“As ridiculous as it sounds, I would need to walk a minimum of 10km to get the nearest bus. I live beside two villages, but the closest buses are 15km away or 10km away,” she said, adding: “Complete joke, so I went back to driving.”

David Barry felt the results of Greenpeace’s survey were “somewhat baffling”.

“I fail to see how London, with an extensive public transport network, can rank as one of the worst cities in Europe, while somewhere like Luxembourg, which has comparatively little in the way of public transport, can rank as one of the best? There’s obviously a huge difference in scale between London and Luxembourg, and public transport in London is admittedly expensive,” he said, adding: “I’d be inclined to take Dublin’s rank as the worst in Europe with a hefty dose of salt – based on my experience of the two cities, Dublin’s public transport system is at least as good as Luxembourg’s.”

Denis McGrath’s experience of Bus Éireann has been “nothing but positive since I received my Free Travel Pass” and he had “absolute confidence in their service”.

“So I do not understand the findings of Greenpeace,” he said.

Aaditya Dharma Sivasubramanian’s “biggest concern” about public transport was the lack of “direct connectivity within parts of Dublin”.

“I am in Ashtown, if I need to travel to Inchicore there is no direct connectivity. I have to go to city centre and from there I need to board another bus. This takes more than an hour. Whereas in the car it just takes 18-20 mins with moderate traffic,” he wrote.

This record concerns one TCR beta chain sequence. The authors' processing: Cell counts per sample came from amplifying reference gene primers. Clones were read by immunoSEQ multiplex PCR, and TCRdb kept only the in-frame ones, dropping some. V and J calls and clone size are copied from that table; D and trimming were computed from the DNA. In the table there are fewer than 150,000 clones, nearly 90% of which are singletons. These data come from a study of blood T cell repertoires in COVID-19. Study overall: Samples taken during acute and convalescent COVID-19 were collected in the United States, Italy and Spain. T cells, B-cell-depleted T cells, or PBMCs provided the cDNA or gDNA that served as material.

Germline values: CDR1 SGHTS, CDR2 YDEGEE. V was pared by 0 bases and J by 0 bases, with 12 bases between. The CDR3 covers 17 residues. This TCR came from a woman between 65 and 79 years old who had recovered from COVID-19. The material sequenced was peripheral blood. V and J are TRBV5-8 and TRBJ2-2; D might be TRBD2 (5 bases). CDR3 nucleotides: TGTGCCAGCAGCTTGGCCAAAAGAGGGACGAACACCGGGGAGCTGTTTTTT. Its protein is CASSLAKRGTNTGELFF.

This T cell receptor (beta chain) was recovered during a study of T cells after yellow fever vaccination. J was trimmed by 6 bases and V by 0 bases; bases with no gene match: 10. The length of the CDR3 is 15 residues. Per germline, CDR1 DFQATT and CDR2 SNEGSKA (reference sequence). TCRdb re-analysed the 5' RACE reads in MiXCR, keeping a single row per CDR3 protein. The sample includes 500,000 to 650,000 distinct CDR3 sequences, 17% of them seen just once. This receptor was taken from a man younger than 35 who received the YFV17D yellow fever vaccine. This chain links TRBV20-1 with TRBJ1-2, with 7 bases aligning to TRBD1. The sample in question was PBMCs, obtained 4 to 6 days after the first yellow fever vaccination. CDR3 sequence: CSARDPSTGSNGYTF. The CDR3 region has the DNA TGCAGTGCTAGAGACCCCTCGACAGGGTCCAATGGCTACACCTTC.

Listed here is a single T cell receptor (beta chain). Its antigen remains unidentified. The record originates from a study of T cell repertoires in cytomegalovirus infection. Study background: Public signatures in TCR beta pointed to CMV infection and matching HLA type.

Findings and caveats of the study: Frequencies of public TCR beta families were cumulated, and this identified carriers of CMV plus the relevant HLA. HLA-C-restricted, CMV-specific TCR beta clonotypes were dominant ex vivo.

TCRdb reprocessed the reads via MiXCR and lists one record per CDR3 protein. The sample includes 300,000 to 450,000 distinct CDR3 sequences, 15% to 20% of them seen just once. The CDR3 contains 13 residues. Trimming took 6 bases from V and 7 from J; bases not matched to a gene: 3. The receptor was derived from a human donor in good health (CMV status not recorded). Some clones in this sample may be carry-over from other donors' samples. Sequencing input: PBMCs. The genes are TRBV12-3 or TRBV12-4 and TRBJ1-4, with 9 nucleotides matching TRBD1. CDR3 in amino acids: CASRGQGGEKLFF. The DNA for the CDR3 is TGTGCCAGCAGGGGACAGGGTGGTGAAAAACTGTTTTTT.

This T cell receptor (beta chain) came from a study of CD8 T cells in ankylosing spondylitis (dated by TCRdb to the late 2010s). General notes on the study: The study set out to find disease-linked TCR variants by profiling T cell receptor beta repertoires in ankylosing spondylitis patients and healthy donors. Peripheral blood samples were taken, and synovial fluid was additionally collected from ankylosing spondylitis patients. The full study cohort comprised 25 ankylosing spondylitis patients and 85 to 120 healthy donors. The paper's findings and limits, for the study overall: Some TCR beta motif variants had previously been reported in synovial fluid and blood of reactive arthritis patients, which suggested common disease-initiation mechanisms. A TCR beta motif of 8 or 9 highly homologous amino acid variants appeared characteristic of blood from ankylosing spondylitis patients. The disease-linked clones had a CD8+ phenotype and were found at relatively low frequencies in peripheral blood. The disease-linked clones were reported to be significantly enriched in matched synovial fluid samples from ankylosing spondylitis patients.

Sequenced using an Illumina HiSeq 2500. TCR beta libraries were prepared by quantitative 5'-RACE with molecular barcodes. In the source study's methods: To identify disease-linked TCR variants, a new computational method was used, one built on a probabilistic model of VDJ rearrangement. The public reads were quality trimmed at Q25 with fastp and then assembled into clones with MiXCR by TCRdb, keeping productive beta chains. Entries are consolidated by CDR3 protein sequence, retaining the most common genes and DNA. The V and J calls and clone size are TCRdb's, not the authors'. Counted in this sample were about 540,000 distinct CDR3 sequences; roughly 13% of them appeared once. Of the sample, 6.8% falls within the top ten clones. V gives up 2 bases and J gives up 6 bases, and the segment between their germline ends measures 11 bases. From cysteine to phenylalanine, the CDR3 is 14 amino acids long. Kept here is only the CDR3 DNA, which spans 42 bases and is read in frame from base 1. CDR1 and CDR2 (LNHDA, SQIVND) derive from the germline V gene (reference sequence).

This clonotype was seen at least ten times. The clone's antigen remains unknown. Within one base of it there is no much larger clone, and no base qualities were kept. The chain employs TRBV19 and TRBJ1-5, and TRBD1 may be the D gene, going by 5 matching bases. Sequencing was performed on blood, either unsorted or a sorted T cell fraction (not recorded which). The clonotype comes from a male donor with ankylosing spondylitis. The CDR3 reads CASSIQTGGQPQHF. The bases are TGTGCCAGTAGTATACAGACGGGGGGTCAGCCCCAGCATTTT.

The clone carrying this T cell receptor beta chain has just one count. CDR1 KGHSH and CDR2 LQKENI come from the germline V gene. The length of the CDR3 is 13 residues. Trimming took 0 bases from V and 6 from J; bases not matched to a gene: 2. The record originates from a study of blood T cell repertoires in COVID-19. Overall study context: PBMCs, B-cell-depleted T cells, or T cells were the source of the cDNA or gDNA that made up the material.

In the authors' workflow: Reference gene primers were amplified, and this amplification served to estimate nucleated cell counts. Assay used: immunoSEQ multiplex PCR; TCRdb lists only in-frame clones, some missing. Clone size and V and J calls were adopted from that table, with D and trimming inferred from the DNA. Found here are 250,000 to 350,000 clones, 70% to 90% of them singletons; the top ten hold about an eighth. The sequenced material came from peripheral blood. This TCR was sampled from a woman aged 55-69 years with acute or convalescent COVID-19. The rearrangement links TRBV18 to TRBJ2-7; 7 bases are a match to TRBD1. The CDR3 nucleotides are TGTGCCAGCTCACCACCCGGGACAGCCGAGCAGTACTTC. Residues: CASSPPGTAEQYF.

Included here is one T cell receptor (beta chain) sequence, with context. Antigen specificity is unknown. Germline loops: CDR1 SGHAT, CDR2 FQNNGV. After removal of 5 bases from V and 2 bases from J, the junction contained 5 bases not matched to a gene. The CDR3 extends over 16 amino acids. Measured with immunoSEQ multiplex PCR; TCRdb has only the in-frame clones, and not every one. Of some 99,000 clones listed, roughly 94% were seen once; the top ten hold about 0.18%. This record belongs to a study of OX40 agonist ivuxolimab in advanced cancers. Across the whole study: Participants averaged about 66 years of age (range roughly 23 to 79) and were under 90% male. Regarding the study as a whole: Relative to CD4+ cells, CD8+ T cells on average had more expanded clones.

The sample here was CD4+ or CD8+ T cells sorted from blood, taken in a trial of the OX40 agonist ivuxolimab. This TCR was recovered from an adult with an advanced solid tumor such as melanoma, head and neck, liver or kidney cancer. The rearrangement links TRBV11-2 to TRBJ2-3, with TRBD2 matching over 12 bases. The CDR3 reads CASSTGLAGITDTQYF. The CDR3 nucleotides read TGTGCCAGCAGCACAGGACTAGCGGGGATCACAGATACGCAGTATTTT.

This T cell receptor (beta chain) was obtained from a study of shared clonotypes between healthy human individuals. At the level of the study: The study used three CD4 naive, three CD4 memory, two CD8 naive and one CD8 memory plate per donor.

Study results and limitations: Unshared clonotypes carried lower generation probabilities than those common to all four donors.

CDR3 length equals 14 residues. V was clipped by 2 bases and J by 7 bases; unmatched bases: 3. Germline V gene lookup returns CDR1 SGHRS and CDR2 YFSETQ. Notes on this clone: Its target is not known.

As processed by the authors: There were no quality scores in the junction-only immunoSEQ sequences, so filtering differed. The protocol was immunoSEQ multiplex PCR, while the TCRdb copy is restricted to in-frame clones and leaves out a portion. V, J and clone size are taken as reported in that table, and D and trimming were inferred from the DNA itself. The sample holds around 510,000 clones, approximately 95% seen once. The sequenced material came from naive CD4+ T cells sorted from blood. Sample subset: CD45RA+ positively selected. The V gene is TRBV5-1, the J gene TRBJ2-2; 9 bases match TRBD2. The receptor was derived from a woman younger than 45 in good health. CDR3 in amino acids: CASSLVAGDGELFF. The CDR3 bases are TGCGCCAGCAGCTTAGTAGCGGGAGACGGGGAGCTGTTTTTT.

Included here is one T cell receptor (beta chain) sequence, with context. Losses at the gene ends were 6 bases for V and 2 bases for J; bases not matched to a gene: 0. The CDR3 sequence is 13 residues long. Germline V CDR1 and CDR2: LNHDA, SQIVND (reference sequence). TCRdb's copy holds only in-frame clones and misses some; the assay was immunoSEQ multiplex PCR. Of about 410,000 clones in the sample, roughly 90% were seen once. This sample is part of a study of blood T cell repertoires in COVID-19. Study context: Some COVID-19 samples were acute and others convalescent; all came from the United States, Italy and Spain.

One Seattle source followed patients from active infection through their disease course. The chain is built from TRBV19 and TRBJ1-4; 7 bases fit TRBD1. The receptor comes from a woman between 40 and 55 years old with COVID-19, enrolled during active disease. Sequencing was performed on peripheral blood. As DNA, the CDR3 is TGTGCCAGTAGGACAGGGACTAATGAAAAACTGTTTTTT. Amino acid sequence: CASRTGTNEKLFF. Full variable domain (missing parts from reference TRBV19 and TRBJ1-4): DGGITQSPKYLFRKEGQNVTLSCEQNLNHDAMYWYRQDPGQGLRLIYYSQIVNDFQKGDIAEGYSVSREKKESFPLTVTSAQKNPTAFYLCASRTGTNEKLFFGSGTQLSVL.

If you don’t have a Leap card, you can only pay the bus with the exact amount in cash

—  Enrique Marenco Jimenez

Jane Bourke felt her area in Co Dublin was “well facilitated with public transport”, but there was “notably less development on the north side of the city”.

“The bus is a fantastic service that is widely available on both the north and south sides of the city. It would be very welcome to see some further development of the Luas and Dart lines farther [to the] north side, as that is the area that is most ignored. All in all, though, I feel that the transport gets a harsher name than is deserved,” she said.

No 42 bus at Fairview, Dublin. Photograph: Tom Honan

Enrique Marenco Jimenez notes that it is “hard to get a unique transport ticket” in Ireland, like in Germany, where there is now an offer of €49 per month for all transport.

“I think something like that should be implemented in Ireland if they want to see a change,” he said.

The lack of card payment options were also “frustrating”. “If you don’t have a Leap card, you can only pay the bus with the exact amount in cash. Whenever I have people visiting I reach out to my friends to get Leap cards for them,” he said.

Richard Joyce shared the same frustration, explaining that he is “very lucky living very close to both the Dart and bus” in Co Dublin, but that Ireland is “very behind in ticketing”.

“I was amazed on a trip to London in 2016, how they had improved ticketing, you could just tag on and off with a credit or debit card,” he said, adding that seven years later, Ireland “hasn’t moved on… It should all be on our phones, there should be no topping up”.

How reliable is public transport in Ireland and how can it be improved? Tell us your story using the form below.

Jade Wilson

Jade Wilson

Jade Wilson is a reporter for The Irish Times